With power of 64 kW sourced from an eight-valve, four-cylinder 1.6-litre motor, this little sedan feels fearless although, realistically, you'd never expect it to win any robot-to-robot sprint races. Mated as it is with a five-speed manual gearbox, it certainly isn't lazy, though.

The thing is this drivetrain, along with several components (including the platform) and many interior odds and ends are borrowed from the Clio II, which means these components at least have the benefit of years of testing in real-world conditions which is displayed in Logan's general competencies.


Suspension is via a McPherson strut and wishbone arrangement at the front and a torsion beam at the rear. As a result, Logan's on-road temperament is very impressive and I was constantly surprised by its agility and nimbleness when a degree of "pushing on" was required. However, it does seem that NVH was not at the top of the Logan wish list because engine noise was particularly intrusive and additional insulation would certainly have been appreciated.

In the segment on or around the R100 000 mark (Logan has since its launch late last year already been subjected to price increases...), prudent buyers should no longer feel that scrounging around in bargain bins is their only recourse. Sure, Logan may have its detractors, but the reality is that in this crucial R100 000 segment, there's nothing really to touch it.

The Tata Indigo 1.4 GLS costs about the same as Logan but uses a smaller engine (although it has the same output as the Renault, it has a lower torque figure) and comes without what should be essential safety equipment in an ABS braking system. EBD and an airbag are also not featured on the Indigo.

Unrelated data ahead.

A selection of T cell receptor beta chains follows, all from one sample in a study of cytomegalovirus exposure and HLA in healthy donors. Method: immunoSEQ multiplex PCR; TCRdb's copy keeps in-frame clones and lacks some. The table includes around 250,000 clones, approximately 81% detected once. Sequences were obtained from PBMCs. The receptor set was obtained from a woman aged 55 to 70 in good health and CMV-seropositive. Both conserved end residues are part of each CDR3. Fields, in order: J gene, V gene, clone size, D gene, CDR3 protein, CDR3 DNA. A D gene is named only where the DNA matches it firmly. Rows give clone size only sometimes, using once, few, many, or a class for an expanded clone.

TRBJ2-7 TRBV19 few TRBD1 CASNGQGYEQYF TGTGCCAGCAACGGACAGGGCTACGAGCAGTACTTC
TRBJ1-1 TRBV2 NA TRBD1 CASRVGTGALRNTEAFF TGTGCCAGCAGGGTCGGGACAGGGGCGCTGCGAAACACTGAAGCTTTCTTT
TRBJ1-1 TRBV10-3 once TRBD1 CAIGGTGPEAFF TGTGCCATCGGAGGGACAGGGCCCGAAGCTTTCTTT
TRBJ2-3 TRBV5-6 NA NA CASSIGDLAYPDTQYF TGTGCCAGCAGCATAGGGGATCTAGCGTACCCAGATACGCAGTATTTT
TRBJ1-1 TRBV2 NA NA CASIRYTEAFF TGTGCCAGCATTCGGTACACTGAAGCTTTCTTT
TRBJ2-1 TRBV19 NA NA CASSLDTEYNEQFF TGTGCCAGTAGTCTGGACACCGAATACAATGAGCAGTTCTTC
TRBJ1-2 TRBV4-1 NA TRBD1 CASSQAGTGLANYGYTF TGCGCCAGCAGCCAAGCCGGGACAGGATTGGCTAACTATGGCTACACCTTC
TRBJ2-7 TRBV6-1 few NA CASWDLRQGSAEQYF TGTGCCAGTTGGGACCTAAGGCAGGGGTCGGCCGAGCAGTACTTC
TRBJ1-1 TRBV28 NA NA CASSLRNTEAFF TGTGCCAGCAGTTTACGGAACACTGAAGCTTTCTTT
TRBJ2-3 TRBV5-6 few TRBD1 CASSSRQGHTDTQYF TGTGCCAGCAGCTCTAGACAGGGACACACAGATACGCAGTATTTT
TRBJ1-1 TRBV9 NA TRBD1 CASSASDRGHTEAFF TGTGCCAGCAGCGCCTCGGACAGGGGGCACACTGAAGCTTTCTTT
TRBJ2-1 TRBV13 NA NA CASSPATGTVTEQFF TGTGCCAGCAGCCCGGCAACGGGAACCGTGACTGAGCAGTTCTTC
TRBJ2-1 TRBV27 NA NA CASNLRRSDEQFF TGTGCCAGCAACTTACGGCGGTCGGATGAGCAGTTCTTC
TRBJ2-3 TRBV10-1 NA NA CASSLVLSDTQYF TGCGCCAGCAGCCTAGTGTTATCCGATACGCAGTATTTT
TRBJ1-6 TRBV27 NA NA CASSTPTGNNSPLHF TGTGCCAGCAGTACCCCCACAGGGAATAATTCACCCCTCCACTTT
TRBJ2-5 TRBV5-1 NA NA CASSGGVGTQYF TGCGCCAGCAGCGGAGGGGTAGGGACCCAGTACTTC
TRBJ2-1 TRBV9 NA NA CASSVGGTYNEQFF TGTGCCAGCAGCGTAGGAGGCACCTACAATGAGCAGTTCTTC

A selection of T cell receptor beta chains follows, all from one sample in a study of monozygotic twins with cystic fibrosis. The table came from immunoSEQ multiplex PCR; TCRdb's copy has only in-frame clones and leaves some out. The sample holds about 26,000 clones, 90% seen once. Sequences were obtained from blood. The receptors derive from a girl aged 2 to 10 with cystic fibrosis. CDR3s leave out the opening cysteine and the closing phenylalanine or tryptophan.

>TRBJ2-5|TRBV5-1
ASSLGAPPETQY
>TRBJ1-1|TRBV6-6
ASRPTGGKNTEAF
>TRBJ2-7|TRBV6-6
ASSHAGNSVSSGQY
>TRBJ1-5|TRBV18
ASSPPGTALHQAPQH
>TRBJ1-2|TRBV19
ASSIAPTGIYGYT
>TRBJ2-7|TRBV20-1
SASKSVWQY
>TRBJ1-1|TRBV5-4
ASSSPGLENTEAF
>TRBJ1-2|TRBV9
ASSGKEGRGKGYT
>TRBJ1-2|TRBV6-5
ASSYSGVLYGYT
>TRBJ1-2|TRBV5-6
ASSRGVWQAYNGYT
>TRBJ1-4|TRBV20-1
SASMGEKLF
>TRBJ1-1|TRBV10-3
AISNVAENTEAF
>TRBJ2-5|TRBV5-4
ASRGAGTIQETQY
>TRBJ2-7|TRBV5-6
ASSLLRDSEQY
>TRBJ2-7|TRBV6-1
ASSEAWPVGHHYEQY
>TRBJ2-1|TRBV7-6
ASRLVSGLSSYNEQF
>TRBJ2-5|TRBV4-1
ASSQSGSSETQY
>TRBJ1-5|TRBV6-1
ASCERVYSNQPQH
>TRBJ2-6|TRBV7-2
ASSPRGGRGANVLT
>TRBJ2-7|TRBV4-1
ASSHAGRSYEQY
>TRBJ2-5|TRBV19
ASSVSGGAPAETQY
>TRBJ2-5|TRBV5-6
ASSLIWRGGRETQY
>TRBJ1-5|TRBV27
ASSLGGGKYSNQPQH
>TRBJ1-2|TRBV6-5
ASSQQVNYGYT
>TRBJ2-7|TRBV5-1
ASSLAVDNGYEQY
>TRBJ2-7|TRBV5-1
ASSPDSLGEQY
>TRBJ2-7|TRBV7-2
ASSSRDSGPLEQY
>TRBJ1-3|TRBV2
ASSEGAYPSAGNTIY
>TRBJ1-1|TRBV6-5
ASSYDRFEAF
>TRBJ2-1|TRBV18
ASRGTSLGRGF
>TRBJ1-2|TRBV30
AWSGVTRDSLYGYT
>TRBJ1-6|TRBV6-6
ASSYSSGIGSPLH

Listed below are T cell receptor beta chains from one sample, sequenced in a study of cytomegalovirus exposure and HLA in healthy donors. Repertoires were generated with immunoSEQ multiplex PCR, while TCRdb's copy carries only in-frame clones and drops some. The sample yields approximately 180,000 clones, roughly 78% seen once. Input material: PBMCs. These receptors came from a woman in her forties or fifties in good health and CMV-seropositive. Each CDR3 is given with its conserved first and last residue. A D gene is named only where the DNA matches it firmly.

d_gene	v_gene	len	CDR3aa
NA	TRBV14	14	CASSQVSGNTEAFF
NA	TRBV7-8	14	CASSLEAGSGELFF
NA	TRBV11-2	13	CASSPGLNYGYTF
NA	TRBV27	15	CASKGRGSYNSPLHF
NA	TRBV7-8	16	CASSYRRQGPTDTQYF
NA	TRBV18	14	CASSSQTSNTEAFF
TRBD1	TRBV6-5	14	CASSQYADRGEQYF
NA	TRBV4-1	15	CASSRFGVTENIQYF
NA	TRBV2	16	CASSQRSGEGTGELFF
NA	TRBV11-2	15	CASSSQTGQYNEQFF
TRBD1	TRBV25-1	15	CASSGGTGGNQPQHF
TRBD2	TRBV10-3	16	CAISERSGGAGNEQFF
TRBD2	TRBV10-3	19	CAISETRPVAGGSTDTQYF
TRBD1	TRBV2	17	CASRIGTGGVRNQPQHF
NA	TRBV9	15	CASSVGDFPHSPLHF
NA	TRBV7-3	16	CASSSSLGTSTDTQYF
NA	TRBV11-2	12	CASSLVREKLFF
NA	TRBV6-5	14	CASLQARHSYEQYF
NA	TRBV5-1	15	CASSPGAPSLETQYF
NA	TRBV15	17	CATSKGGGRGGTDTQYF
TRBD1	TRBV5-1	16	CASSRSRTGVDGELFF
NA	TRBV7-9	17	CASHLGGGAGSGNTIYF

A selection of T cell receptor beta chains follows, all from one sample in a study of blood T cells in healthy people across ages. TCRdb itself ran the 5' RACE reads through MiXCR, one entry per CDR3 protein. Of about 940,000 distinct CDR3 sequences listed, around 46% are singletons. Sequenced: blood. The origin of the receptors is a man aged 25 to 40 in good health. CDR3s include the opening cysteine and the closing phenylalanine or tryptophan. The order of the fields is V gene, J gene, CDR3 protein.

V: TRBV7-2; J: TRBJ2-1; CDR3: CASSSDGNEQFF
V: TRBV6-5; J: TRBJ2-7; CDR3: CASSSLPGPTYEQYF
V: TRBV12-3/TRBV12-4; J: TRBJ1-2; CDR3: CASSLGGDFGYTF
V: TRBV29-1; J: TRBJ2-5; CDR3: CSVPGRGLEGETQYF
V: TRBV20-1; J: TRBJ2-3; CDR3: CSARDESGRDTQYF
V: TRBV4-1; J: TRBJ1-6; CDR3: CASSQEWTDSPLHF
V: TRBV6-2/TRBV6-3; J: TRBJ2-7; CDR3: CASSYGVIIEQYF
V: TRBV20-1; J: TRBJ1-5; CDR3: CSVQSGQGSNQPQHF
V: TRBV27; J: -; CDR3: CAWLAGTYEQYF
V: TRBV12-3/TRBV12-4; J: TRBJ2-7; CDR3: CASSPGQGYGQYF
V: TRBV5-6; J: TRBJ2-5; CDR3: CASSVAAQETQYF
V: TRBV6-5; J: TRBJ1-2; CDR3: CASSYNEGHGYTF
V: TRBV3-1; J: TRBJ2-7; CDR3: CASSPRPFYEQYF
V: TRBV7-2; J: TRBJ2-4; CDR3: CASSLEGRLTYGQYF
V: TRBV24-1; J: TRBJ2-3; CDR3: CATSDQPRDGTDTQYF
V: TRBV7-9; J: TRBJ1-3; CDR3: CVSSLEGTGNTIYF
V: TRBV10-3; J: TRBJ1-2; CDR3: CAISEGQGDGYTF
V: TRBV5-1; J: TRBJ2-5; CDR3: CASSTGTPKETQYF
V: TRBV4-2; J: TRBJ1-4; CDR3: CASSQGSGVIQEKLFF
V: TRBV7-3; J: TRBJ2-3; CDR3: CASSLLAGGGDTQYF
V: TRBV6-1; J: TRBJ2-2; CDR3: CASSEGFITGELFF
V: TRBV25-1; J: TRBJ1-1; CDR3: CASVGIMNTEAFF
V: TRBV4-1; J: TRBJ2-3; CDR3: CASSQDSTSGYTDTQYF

And while there's no doubt that the Logan is not perfect, it carries the badge of a reputable manufacturer that has previously voiced its dedication to the South African market and the car's general demeanour is pleasing. We like it.

Test unit was fitted with "wood veneer" but pale beige interior is the biggest eyesore. Plastics, while robust, were easily scuffed too. Familiar Clio II switchgear and roominess were certainly welcome though.

What design? However, the Logan's deceptively small frame hides a supersized boot. Oh, and the door mouldings doubling as a handle could have been better thought out. I certainly don't have big hands, but struggling to grab a hold on that puny construction (which is basically fashioned from the door panel's armrest...)

The cabin's plastic mouldings and the facia's faux wood veneer are laughable, the beige seat upholstery calls out for chocolate-covered fingers and the aftermarket audio system is, to quote a colleague, "circa 2000".

This is the Logan's best quality - the driving experience it offers. It’s very, very impressive.

This shows a firm commitment from Renault SA, which is currently manufacturing its sibling, the very attractive Sandero hatchback in South Africa and shows that "cheap and cheerful" and "cheap and nasty" do not equate to the same thing. Renault's Logan does easier-on-the-pocket and cheerful very convincingly.

I’d just hate to see that pale interior a year from now.

Logan certainly won't be winning any beauty contests but makes its case on practicality, ease of use and bang for buck.